The cycling life

Grist has a really good article on DC’s popular new(ish) bikeshare program, arguing that a “bikeshare system can make fundamental change happen in a city.” Also see this article: “The Real Reason Why Bicycles Are the Key to Better Cities.”

I used Capital Bikeshare for the first time the other day and thought it was great. Over the last 3-and-a-half years I’ve typically walked to work, but our new place is a bit farther from my office, requiring about a 45-minute jaunt. Using the bikeshare though, I can hop on a bike at a station one block from our house and be at work in under half an hour. I hadn’t been on a bike in nearly 10 years and had forgotten how much fun it is.

Friday Links

I spent the day hanging out with my family, so these are coming a little late…

–Why Rep. Paul Ryan’s budget proposal is neither brave nor serious.

–Free-range meat isn’t necessarily “natural.”

–A case for universalism from the Scottish evangelical preacher and biblical scholar William Barclay.

–A review of a recent book called What’s the Least I can Believe and Still Be a Christian?

–The WaPo reviews a local prog-metal band called Iris Divine (here’s their MySpace page).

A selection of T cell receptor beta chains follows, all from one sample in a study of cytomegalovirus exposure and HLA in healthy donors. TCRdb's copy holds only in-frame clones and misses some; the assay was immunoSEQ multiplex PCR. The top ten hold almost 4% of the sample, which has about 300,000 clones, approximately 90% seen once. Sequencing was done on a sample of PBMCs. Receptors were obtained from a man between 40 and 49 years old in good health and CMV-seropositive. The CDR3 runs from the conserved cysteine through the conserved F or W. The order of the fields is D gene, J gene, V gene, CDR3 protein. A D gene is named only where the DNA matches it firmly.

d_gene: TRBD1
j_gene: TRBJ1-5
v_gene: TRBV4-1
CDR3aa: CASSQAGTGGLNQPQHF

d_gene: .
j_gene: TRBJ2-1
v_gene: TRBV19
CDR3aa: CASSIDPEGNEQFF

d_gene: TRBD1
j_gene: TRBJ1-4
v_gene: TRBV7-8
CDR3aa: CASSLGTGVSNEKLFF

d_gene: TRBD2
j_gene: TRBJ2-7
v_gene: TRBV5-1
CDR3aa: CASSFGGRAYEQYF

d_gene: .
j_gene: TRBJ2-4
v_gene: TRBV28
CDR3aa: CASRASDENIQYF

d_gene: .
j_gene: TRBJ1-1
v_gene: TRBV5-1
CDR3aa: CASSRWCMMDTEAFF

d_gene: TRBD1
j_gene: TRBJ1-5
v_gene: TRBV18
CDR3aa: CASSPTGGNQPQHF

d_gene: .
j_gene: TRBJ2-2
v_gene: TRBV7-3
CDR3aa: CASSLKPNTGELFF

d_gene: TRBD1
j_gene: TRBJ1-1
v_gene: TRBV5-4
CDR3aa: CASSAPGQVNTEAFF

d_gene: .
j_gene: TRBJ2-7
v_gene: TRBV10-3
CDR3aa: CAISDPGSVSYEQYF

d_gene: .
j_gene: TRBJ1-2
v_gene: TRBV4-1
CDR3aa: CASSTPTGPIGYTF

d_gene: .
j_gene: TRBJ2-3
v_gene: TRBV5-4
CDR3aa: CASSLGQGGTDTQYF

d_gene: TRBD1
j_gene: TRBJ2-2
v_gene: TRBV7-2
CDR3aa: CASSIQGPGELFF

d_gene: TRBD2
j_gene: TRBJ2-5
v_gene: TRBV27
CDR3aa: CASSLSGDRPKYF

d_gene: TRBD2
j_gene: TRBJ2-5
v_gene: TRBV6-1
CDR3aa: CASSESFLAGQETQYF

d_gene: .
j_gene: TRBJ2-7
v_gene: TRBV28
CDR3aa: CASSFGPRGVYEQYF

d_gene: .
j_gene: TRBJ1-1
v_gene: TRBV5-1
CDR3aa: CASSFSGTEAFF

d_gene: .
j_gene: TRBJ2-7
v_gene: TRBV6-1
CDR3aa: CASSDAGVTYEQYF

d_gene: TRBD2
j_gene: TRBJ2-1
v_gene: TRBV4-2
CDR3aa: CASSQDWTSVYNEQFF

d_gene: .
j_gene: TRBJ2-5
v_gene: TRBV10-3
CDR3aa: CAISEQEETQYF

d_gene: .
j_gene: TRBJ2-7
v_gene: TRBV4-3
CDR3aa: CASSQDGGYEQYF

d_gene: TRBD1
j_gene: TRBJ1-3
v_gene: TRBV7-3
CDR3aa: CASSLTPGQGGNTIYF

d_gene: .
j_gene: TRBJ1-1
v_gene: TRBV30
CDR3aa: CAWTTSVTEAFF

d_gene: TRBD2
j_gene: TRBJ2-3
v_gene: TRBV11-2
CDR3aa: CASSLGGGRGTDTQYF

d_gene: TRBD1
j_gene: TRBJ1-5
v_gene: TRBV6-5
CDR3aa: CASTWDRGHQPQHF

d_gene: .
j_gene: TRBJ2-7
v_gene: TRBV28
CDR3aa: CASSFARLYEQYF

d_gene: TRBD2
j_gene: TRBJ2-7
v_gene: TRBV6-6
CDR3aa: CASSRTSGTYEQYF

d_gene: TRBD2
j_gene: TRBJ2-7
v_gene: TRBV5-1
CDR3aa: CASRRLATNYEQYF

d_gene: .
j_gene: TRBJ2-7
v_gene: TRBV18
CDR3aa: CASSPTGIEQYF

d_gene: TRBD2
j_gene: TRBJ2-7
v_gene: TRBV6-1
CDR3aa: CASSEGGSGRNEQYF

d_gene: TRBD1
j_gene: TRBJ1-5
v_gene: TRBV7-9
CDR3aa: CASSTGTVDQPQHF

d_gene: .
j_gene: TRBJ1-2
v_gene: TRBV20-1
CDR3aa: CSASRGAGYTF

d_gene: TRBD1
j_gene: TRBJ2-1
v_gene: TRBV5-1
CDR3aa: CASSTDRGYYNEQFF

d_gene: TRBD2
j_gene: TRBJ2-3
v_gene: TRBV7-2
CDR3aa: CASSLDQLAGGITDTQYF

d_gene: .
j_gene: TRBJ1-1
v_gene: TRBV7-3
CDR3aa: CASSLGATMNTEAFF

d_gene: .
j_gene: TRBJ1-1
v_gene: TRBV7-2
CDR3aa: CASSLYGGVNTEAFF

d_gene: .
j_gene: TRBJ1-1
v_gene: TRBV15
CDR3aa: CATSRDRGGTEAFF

–Do Americans love war?

–Speaking of war, April 12 marks the 150th anniversary of the Confederate attack on Fort Sumter and the onset of the Civil War. I’m thinking of marking the anniversary by finally tackling James McPherson’s Battle Cry of Freedom this spring.

–As I write this, it looks like the two parties are getting close to a budget agreement that will avert a government shutdown. But I still wanted to note that a shutdown would have a major impact on the District itself, shutting down a number of basic city services. This is something that hasn’t gotten much attention.

–The AV Club continues its feature “Loud”–a monthly review of the latest in punk, hardcore, metal, and noise.

D.C. = most walkable

Lucky for me as I walk pretty much everywhere I go. I might take the Metro once or twice a week, but we’re lucky enough to live in a neighborhood where pretty much all the necessities (and several of the luxuries) of life are within a couple blocks’ distance. Of course, we pay for that nice location in our expensive (and small!) apartment. But I love living somewhere that allows me to walk most places. I paid some serious commuting dues in the early 2000s living in the San Francisco Bay area and driving 1+ hour to work each way for over two years. So, I feel like I’ve earned living in a walkable city. 😉

To make a broader point, creating walkable communities should surely be a priority for our future, shouldn’t it? Pick your poison (obesity, peak oil, global warming, social anomie) and getting people out on the sidewalks and on their feet is at least part of the solution. Obviously many of our cities and suburbs (not to mention rural areas) simply aren’t designed to accomodate pedestrians, and to some extent that can’t be helped. But surely if we can subsidize the auto industry with all that concrete infrastructure we ought to be able to do something to make our communities more pedestrian-friendly.